10 writing tips from a f*ckin’ friendly writing coach
(5 min read.) Here’s the advice I give most often in private sessions as a writing coach. Ten little ideas, some practical and a few theoretical. Wrote ‘em up as neat as I could because sharing is caring. They’re also the ten things I tell myself most often as a writer. Even after going hard for 20+ years as a professional writer with full commitment and almost no shame, I still need these reminders. Maybe you do, too. Hope this five minute read saves you some trial and error.
1. TELL THE TRUTH. Don’t lie on purpose. You might lie by accident or by error, but do your best to tell the truth as you understand it.
2. DON’T GIVE UP. Keep going until you like your text. Writing is a process. Sometimes it sucks. Don’t give up halfway. If you keep going, eventually you’ll get closer to writing something you love. Get closer and closer until you’re honestly close enough.
3. HAVE FUN. Have small fun when you write: bribe yourself with music and snacks. Even better, have big fun: tell a story you’re actually stoked about telling. Don’t bother with the story you think you “should” tell. Write the one that’s FUN.
Feeling selfish? Here’s the kicker. If you have fun, you’ll write more often. Write more often and you’ll finish projects faster. Through the sheer quantity of the numbers game alone, by having fun you’ll end up making more things that will matter to other people.
4. LAND YOUR PUNCH. Your story, your paragraph, your sentence; everything you write ends with one word. The final word is the one people will notice most. So, make the final word important. Finish strong. Land the punch.
5. DISAPPOINT YOUR ENGLISH TEACHER. Many of us secretly write for the mythical English teacher who sits in the back of our heads with a red pen. The HOLD this has on us, even as adults!
I wish I were joking, but that icy old ghost is freezing the hands of more writers than you’d believe. So, look. Seriously. Seriously, seriously, seriously for real: it’s okay to write “wrong.” Even if your grammar gets an F, your words come out in sentence fragments, or you make freshly horrible new writing mistakes nobody has ever made before? Yes. On the page, it’s better to be alive than right.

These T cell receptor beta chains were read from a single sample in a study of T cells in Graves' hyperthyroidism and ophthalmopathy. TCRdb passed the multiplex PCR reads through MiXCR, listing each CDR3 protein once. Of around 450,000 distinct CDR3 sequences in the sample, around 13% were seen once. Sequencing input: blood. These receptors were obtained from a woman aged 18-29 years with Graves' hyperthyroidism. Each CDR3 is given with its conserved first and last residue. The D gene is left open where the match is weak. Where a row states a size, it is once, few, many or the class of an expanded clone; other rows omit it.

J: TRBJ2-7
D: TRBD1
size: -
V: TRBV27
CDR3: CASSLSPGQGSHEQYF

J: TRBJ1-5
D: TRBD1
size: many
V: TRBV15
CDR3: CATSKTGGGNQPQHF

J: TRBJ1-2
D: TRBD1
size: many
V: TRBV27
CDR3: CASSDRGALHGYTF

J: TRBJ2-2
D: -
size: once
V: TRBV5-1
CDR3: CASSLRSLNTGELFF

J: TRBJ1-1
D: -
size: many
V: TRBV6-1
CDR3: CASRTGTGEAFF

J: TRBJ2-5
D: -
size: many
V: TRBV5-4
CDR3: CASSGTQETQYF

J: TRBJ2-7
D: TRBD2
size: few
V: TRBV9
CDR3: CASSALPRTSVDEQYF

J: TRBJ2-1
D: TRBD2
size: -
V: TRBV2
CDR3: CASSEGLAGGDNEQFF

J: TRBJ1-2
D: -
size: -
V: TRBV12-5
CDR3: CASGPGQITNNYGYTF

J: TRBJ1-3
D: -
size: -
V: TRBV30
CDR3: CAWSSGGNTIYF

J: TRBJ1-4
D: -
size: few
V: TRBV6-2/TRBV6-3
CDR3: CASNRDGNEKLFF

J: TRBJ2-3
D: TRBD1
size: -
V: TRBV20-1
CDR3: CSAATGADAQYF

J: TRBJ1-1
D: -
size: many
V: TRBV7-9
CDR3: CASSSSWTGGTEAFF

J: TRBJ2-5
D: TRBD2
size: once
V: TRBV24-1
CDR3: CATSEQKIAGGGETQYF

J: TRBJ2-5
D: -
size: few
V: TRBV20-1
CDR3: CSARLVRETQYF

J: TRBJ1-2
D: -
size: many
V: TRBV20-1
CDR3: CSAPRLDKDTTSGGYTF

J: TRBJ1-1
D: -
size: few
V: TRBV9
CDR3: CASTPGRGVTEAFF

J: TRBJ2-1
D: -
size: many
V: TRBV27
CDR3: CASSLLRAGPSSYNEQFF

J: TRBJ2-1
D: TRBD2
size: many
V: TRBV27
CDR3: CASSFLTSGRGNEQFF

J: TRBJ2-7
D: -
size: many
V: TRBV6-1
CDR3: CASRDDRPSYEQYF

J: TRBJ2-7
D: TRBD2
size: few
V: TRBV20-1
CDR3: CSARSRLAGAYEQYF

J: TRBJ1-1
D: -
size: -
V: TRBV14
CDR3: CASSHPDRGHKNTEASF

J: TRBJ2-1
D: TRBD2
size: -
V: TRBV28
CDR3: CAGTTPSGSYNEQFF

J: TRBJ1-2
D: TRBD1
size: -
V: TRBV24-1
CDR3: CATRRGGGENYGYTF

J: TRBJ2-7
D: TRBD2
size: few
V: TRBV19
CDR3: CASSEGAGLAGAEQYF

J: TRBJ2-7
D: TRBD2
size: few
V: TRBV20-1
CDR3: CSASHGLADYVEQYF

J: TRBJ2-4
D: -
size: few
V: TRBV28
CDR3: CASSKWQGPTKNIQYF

6. JUST SAY THAT. If you’re thinking something important, JUST SAY IT. Put it right on the page. Don’t be coy! Get blunt. Risk being obvious. People don’t mind as much as you might think.
7. MAKE IT EASIER. Not writing? Find a way to make it easier. Working harder is never the answer.
8. GET’ EM TO THE BEST PART. As a writing coach, people usually come to me worried about the weak parts of their writing. That’s what they figure we’ll mostly work on. Then I coach them on making the best parts even better, and they see how the entire project lifts up!
The highlights of your writing are what will make it matter to strangers. Stay focused on that. Honestly. The rest of your work still needs to be good, but only barely good enough to hold together. Kinda like a rickety bridge that shakes in the wind but can still get ’em across to the best part.
(When you think of your favorite movie, is there a part that sucks? Does your favorite book have a part that sucks? You get to do that, too. Always try to do better but know that the same way you forgive your favorite writers, people will forgive the part of your work that sucks if the best part is really special.)
9. WRITE WHAT MATTERS. Look. If you’re going to write anyway, might as well write something that matters to you. Don’t f*ck around. Do it for real. Pursue real meaning. Real connection. Real impact. Aiming for what’s meaningful adds value, motivation, beauty, excitement… and it doesn’t cost extra.
10. USE YOUR WORDS. Don’t try to sound like “a writer.” You ARE a writer. Try to sound like yourself.
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